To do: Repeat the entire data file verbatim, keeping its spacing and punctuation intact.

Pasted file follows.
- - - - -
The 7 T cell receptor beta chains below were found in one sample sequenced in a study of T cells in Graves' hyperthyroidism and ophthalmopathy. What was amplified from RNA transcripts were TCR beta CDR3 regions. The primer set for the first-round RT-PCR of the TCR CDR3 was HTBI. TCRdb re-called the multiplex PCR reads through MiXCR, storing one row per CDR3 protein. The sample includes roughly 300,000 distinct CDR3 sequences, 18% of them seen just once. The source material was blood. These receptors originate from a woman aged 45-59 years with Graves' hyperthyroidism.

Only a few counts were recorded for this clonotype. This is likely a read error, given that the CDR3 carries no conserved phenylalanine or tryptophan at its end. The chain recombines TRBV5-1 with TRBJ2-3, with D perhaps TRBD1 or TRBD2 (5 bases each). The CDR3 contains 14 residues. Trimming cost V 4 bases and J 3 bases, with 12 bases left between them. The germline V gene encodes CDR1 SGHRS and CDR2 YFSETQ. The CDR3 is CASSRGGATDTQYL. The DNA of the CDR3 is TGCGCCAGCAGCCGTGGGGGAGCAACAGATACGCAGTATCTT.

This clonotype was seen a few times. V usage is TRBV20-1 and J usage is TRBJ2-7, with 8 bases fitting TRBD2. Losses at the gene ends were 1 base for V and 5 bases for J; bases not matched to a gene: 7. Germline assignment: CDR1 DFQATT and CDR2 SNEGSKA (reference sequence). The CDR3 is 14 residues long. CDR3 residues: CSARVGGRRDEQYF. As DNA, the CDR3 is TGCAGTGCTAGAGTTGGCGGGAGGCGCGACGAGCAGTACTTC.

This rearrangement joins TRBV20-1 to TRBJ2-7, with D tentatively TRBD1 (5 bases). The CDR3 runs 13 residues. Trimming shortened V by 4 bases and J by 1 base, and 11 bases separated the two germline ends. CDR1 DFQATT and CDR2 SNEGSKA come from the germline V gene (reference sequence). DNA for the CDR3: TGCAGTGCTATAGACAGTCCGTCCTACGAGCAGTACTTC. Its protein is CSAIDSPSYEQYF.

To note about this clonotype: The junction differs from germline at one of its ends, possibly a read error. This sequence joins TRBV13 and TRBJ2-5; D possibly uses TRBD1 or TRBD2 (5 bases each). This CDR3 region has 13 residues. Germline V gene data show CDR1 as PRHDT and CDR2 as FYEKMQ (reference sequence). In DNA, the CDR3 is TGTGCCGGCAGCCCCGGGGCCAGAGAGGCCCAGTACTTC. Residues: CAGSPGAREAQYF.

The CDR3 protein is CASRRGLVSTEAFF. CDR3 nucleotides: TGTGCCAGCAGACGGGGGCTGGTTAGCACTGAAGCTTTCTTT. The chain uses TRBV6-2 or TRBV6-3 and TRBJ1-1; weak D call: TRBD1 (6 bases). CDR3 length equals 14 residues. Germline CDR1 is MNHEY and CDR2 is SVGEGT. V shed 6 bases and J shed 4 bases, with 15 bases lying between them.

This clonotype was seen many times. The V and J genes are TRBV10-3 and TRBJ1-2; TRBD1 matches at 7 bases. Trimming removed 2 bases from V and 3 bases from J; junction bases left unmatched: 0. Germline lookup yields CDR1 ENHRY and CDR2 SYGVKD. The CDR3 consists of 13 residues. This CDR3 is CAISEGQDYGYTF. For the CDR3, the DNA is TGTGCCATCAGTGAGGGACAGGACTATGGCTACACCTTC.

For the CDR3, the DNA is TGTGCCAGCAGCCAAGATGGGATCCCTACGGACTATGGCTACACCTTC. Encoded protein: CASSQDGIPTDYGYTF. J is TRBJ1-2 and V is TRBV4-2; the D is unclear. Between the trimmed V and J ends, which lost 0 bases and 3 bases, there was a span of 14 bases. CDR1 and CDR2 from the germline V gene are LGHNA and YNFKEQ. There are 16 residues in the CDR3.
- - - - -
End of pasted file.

The 7 T cell receptor beta chains below were found in one sample sequenced in a study of T cells in Graves' hyperthyroidism and ophthalmopathy. What was amplified from RNA transcripts were TCR beta CDR3 regions. The primer set for the first-round RT-PCR of the TCR CDR3 was HTBI. TCRdb re-called the multiplex PCR reads through MiXCR, storing one row per CDR3 protein. The sample includes roughly 300,000 distinct CDR3 sequences, 18% of them seen just once. The source material was blood. These receptors originate from a woman aged 45-59 years with Graves' hyperthyroidism.

Only a few counts were recorded for this clonotype. This is likely a read error, given that the CDR3 carries no conserved phenylalanine or tryptophan at its end. The chain recombines TRBV5-1 with TRBJ2-3, with D perhaps TRBD1 or TRBD2 (5 bases each). The CDR3 contains 14 residues. Trimming cost V 4 bases and J 3 bases, with 12 bases left between them. The germline V gene encodes CDR1 SGHRS and CDR2 YFSETQ. The CDR3 is CASSRGGATDTQYL. The DNA of the CDR3 is TGCGCCAGCAGCCGTGGGGGAGCAACAGATACGCAGTATCTT.

This clonotype was seen a few times. V usage is TRBV20-1 and J usage is TRBJ2-7, with 8 bases fitting TRBD2. Losses at the gene ends were 1 base for V and 5 bases for J; bases not matched to a gene: 7. Germline assignment: CDR1 DFQATT and CDR2 SNEGSKA (reference sequence). The CDR3 is 14 residues long. CDR3 residues: CSARVGGRRDEQYF. As DNA, the CDR3 is TGCAGTGCTAGAGTTGGCGGGAGGCGCGACGAGCAGTACTTC.

This rearrangement joins TRBV20-1 to TRBJ2-7, with D tentatively TRBD1 (5 bases). The CDR3 runs 13 residues. Trimming shortened V by 4 bases and J by 1 base, and 11 bases separated the two germline ends. CDR1 DFQATT and CDR2 SNEGSKA come from the germline V gene (reference sequence). DNA for the CDR3: TGCAGTGCTATAGACAGTCCGTCCTACGAGCAGTACTTC. Its protein is CSAIDSPSYEQYF.

To note about this clonotype: The junction differs from germline at one of its ends, possibly a read error. This sequence joins TRBV13 and TRBJ2-5; D possibly uses TRBD1 or TRBD2 (5 bases each). This CDR3 region has 13 residues. Germline V gene data show CDR1 as PRHDT and CDR2 as FYEKMQ (reference sequence). In DNA, the CDR3 is TGTGCCGGCAGCCCCGGGGCCAGAGAGGCCCAGTACTTC. Residues: CAGSPGAREAQYF.

The CDR3 protein is CASRRGLVSTEAFF. CDR3 nucleotides: TGTGCCAGCAGACGGGGGCTGGTTAGCACTGAAGCTTTCTTT. The chain uses TRBV6-2 or TRBV6-3 and TRBJ1-1; weak D call: TRBD1 (6 bases). CDR3 length equals 14 residues. Germline CDR1 is MNHEY and CDR2 is SVGEGT. V shed 6 bases and J shed 4 bases, with 15 bases lying between them.

This clonotype was seen many times. The V and J genes are TRBV10-3 and TRBJ1-2; TRBD1 matches at 7 bases. Trimming removed 2 bases from V and 3 bases from J; junction bases left unmatched: 0. Germline lookup yields CDR1 ENHRY and CDR2 SYGVKD. The CDR3 consists of 13 residues. This CDR3 is CAISEGQDYGYTF. For the CDR3, the DNA is TGTGCCATCAGTGAGGGACAGGACTATGGCTACACCTTC.

For the CDR3, the DNA is TGTGCCAGCAGCCAAGATGGGATCCCTACGGACTATGGCTACACCTTC. Encoded protein: CASSQDGIPTDYGYTF. J is TRBJ1-2 and V is TRBV4-2; the D is unclear. Between the trimmed V and J ends, which lost 0 bases and 3 bases, there was a span of 14 bases. CDR1 and CDR2 from the germline V gene are LGHNA and YNFKEQ. There are 16 residues in the CDR3.